The Gaming Machines Review published by the Department of Digital, Culture, Media and Sport welcomed the progress made by casino operators in promoting responsible gambling – yet rejected every one of the sector’s proposals for modest, sensible reform of the industry. This is a missed opportunity, which will prevent operators from modernising their venues, thwarting their attempts to innovate and preventing their customers from enjoying the same experience they routinely find when they visit casinos abroad.
The National Casino Forum’s proposals are intended to level the playing field between 1968 Act converted casinos and 2005 Act small casinos, setting a 3:1 machines to tables ratio, and to increase the maximum number of machines in 2005 Act large casinos to 500. These modest proposals would bring £100m Gross Value Added to the UK economy, creating at least 1,000 jobs, and remove some of the unintended consequences of the 2005 Act, which is no longer fit for purpose.
Operators also want to allow customers to access their remote accounts from tablets at a casino – hardly a radical proposal when they can already do so on their smartphones – and increase the prize value of Progressive Linked Jackpots to £100,000. The casino sector was expecting the previous 10:1 ratio for the stake cash deposits and transfers to be restored as this had been left out when the previous take and prize had been implemented. None of these proposals have been accepted and nor was our suggestion to consider creating a B1 sub-category for high-end casinos, where players expect stakes commensurate with their wealth profile.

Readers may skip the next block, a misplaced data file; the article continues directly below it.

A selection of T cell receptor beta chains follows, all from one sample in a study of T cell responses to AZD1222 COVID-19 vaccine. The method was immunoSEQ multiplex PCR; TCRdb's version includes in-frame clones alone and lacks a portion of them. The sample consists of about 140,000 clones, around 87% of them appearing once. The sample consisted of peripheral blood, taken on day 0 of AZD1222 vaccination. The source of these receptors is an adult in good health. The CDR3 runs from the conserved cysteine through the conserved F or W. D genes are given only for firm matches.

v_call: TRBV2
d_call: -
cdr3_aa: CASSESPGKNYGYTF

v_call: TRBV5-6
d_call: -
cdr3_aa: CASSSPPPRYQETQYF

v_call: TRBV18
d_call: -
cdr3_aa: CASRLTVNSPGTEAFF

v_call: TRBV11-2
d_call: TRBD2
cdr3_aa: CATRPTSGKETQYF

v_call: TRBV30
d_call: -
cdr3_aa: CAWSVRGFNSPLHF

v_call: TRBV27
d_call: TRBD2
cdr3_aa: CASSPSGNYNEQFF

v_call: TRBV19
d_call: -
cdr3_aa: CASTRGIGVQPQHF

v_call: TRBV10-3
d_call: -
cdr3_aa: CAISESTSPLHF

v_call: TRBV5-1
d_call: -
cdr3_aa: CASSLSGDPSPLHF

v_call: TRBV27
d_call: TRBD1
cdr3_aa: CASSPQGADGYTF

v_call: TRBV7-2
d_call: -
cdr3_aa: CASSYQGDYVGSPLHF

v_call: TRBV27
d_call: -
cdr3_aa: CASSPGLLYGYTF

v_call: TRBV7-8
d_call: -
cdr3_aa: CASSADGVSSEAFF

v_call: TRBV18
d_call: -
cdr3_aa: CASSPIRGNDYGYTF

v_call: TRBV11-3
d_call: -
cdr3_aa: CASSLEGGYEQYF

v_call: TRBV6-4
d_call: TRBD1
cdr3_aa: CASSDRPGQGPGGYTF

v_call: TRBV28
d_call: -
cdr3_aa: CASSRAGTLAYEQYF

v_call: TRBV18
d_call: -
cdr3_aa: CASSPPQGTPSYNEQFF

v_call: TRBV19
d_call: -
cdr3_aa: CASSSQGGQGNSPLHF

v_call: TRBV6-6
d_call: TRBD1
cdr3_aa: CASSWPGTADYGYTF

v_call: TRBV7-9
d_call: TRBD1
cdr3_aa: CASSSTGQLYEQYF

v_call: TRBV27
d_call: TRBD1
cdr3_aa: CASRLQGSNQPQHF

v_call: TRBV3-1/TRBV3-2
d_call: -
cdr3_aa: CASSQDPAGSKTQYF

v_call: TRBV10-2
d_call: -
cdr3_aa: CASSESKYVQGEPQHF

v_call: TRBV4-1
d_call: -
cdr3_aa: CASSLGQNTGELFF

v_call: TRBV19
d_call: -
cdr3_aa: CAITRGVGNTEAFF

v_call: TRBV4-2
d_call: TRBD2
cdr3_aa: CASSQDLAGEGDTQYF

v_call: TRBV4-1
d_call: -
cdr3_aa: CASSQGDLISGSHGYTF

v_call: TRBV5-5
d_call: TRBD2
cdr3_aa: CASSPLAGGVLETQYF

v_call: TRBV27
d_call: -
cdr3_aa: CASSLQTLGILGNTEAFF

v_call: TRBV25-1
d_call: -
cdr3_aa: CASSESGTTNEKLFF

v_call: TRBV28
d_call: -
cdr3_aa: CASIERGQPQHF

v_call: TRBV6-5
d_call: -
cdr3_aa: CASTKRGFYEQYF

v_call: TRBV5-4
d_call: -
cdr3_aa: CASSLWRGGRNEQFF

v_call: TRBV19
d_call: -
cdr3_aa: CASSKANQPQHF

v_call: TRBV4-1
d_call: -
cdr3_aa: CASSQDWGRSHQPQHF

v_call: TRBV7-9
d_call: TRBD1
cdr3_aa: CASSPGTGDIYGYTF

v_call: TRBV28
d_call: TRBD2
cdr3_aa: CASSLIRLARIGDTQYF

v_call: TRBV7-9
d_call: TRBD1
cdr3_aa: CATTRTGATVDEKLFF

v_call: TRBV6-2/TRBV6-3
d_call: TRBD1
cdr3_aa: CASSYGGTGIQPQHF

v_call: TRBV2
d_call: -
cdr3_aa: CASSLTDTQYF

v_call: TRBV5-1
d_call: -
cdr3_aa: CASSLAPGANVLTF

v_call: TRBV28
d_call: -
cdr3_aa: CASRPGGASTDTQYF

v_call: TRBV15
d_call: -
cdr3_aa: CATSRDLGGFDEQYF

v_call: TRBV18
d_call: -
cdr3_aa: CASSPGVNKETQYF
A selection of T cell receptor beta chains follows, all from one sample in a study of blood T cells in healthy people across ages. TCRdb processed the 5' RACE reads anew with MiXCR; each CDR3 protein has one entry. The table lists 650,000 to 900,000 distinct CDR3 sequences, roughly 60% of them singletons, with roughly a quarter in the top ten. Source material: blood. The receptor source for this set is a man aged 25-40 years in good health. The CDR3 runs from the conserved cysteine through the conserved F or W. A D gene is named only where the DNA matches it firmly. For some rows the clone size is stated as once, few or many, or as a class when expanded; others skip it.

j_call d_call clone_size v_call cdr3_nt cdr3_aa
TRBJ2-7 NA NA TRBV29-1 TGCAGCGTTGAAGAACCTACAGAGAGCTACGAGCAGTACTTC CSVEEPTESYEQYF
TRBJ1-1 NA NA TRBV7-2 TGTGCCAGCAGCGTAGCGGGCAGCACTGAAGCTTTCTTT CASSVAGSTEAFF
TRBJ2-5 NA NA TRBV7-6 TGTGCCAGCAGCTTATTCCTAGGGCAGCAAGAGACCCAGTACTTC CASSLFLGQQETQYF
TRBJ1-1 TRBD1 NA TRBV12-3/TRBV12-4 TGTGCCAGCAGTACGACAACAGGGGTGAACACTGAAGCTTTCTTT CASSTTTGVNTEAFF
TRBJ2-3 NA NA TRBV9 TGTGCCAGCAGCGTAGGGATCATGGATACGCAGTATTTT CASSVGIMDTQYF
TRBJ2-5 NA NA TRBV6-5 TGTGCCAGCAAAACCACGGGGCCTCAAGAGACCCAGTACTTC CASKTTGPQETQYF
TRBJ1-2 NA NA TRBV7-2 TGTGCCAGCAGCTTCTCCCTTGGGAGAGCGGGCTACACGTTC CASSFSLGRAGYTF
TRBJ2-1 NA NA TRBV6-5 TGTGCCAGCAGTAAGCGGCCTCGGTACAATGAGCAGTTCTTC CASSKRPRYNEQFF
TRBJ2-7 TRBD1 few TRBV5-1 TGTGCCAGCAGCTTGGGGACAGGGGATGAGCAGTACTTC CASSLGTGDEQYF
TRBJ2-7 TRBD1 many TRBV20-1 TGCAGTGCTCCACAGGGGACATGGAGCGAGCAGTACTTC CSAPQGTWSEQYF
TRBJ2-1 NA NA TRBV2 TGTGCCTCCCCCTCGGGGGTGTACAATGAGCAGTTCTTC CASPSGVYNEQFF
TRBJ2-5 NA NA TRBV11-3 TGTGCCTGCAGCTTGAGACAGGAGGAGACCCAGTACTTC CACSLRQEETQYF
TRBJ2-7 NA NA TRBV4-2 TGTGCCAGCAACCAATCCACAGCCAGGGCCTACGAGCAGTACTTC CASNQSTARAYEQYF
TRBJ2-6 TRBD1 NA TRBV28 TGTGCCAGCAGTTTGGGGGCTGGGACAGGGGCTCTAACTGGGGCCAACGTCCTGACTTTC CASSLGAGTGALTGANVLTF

Despite recognising that the casino sector has pioneered responsible gambling through its Playing Safe programme, including the ongoing Focal Research project into player behaviour, the DCMS justifies its intransigent stance by claiming there is insufficient evidence to prove these measures will protect players. However, it is hard to escape the conclusion that the government is unwilling to reform the sector, fearing political fall-out from the row over Fixed Odds Betting Terminals – only around 180 of which are located in casinos – rather than considering the merits of the casino sector’s case. It has long been accepted that casinos are at the top of the regulatory pyramid, with high staffing levels and strong interaction with customers. They are the most appropriate places for machine gambling and we will continue to make the case for modernisation so operators can offer customers the casino experience they deserve.
Tracy Damestani, CEO, National Casino Forum